The Seattle Times To Host Forum On Affordable Housing

seattle nowWith home prices and rents in Seattle continually rising, housing affordability has been a hot topic among residents, city council members, and the media alike. On March 31, The Seattle Times’ business reporter Sanjay Bhatt will host a forum addressing how wages, policy, and costs intersect to create Seattle’s complex and ever-changing housing landscape. The event, titled “Priced Out: The Struggle for an Affordable Seattle”, is free, but space is limited, so make sure to register in advance if you’d like to attend.

The event’s featured speakers include Skylar Olsen, chief economist at Zillow; David Rolf, president of Service Employees International Union 775; Jake McKinstry, principal at Spectrum Development Solutions; and Nela Richardson, chief economist at Redfin.

Event Details: “Priced Out: The Struggle for an Affordable Seattle”

Location: Kane Hall at the University of Washington, 4069 Spokane Ln.

Date: Tuesday, March 31

Time 6:30-8:00 p.m.

Register here: http://livewire.seattletimes.com/

City Council Votes To Enact Mandatory Developer Fees

towersThe Seattle City Council voted 7-2 Monday to make real estate developer fees that would go toward building affordable housing mandatory; until now, developer fees have been voluntary. As reported by the Puget Sound Business Journal, the Affordable Housing Linkage Fee Program will require commercial and residential developers to pay a fee of anywhere from $5 to $22 per square foot of rentable space in the building, or make 3 to 5 percent of the building’s units available to those who make 80 percent or less of the area’s median income. According to KIRO, that works out to no more than $1,200 for a one-bedroom apartment.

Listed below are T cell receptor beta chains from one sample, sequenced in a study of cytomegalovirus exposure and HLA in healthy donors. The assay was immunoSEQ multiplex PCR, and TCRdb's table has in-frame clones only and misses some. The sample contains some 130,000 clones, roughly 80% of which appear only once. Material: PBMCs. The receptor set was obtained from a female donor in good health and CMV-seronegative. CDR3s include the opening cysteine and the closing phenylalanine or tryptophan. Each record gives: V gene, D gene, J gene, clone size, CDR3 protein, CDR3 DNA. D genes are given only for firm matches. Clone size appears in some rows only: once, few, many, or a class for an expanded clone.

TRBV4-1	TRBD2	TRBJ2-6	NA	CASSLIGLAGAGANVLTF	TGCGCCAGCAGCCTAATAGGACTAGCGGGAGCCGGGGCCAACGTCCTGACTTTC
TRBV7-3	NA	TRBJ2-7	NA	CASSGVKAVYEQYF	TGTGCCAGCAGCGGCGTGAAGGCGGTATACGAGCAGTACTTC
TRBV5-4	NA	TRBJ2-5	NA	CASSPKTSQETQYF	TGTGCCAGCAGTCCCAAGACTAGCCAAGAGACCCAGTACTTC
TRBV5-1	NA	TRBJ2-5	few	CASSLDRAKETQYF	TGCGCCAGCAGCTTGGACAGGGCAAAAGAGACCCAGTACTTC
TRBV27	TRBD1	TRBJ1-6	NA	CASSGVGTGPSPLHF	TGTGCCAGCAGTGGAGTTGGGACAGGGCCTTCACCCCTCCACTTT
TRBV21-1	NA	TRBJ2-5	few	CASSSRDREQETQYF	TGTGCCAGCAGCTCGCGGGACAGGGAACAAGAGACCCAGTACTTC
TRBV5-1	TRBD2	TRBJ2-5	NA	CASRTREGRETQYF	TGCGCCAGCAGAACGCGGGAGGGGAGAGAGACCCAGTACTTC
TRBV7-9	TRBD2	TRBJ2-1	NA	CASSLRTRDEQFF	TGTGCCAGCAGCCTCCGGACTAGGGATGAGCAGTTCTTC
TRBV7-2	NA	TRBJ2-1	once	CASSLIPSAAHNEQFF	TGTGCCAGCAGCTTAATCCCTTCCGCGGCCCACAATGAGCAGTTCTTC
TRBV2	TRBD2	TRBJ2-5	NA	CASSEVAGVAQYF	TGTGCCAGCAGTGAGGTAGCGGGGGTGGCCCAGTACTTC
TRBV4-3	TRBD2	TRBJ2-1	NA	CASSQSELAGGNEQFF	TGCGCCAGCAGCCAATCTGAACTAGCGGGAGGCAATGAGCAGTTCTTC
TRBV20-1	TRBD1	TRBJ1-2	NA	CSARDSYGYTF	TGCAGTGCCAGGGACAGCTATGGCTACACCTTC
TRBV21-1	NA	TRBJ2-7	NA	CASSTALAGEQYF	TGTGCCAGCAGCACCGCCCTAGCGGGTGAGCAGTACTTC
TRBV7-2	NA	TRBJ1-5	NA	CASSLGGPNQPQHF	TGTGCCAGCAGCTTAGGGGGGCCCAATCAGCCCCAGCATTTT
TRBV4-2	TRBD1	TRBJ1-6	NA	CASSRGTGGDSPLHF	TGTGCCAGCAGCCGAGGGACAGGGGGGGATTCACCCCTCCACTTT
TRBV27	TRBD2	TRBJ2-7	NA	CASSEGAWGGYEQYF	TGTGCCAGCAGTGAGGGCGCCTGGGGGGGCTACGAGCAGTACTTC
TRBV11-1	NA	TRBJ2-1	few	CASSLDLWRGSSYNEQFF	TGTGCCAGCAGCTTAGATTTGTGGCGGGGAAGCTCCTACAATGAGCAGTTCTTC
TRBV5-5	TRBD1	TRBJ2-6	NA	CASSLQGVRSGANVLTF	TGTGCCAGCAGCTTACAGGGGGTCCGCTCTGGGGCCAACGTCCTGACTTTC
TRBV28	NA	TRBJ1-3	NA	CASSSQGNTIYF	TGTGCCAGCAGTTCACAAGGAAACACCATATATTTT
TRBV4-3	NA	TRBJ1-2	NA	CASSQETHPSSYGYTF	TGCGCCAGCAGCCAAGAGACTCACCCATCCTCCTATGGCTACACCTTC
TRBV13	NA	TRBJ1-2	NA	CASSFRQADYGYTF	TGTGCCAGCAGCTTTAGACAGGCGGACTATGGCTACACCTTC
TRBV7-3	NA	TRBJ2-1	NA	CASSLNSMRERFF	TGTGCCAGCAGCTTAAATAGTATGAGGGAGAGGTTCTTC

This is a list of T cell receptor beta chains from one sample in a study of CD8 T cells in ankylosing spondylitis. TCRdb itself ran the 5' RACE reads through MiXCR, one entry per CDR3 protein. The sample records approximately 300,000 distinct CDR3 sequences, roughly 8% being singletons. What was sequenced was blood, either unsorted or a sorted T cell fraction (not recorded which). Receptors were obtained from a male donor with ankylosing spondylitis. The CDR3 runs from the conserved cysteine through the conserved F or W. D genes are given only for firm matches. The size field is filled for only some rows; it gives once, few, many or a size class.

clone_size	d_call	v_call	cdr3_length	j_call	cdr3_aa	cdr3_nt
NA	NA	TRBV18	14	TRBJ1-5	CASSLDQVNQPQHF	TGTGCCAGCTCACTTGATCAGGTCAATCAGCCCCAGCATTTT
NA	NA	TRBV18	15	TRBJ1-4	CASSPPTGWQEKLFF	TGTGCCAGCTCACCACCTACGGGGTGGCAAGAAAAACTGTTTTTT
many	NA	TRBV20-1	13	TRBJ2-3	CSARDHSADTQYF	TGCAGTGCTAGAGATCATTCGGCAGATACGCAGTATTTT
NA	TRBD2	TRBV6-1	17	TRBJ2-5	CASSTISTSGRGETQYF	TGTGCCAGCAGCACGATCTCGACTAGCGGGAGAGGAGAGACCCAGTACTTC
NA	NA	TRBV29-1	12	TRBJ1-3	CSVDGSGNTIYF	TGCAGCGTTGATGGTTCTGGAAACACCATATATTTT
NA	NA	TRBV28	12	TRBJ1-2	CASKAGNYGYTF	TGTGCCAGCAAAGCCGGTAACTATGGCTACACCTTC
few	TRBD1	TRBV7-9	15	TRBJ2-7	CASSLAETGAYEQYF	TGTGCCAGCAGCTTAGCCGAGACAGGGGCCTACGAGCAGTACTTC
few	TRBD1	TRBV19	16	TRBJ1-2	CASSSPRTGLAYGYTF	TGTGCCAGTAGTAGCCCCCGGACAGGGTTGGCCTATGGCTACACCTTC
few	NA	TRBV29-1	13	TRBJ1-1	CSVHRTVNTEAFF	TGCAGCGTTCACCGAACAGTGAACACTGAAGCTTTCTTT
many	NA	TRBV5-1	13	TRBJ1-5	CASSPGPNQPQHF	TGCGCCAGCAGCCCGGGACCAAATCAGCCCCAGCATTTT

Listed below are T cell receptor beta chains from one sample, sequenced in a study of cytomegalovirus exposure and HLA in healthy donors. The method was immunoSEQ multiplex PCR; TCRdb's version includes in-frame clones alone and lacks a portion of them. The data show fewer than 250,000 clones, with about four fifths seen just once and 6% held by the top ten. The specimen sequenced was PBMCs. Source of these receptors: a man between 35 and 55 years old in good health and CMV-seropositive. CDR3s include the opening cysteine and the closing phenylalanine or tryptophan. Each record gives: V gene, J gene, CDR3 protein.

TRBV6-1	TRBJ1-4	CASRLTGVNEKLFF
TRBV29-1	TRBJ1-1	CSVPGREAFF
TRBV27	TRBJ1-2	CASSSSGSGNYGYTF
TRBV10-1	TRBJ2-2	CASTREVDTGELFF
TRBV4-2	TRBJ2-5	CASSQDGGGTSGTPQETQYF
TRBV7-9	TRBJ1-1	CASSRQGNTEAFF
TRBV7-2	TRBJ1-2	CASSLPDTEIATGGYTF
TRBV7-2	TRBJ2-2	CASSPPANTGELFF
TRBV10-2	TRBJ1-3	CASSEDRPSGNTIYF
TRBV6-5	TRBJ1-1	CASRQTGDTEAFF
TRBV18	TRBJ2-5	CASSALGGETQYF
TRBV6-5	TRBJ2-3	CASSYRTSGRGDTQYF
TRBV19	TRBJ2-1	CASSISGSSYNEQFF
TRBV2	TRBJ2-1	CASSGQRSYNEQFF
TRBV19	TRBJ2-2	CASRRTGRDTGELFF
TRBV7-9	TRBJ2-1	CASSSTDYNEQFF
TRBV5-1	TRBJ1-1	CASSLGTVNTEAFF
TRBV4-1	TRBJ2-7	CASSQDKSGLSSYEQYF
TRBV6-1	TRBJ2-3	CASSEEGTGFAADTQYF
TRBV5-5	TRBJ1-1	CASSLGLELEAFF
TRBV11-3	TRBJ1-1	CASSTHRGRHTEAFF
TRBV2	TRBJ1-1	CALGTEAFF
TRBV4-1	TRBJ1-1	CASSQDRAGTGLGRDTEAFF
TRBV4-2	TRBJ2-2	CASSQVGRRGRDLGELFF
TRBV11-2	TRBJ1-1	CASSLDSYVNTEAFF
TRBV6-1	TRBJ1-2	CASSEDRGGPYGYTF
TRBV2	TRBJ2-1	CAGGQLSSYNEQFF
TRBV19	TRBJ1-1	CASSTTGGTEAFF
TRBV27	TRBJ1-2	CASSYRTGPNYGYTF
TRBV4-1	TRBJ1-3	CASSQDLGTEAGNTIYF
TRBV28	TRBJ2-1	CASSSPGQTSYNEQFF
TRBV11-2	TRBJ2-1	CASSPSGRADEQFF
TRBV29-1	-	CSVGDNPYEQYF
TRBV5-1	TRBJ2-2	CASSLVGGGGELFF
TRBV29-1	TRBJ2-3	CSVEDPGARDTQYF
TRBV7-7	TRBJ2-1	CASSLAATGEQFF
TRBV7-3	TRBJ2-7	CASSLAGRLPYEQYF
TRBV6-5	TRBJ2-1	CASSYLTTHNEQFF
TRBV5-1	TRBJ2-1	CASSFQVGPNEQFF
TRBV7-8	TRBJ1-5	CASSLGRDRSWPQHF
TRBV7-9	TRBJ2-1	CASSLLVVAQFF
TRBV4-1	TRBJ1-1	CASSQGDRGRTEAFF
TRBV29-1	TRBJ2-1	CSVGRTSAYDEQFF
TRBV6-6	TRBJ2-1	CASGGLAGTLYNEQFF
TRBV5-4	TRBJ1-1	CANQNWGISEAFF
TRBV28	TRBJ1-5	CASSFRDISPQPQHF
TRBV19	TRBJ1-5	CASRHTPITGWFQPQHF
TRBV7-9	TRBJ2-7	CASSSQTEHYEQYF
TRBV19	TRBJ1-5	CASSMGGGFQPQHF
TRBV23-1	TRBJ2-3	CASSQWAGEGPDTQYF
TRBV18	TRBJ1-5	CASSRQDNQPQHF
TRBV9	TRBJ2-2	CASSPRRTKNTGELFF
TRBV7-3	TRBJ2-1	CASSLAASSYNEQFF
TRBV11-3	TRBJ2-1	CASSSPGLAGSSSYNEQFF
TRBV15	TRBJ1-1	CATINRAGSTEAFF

Linkage fees will apply to developments mainly in commercial areas and multi-family residential zones, and will range from $16-$22 per square foot in Downtown and South Lake Union to as low as $5-$7 per square foot in the Rainier Valley and North Seattle (see the map of where fees would be applied here). The money generated by the fees would be used to build housing for people making 60 to 80 percent of the median income, which works out to $45,000 to $65,000 for a family of four, according to The Seattle Times. The fees would not apply to buildings in single-family neighborhoods.

Before the city council vote, a group of 13 land-use lawyers sent a letter to the council opposing the mandatory fees, saying they were illegal under current state law.

If you are interested in learning about housing in Seattle, contact your local real estate agent today.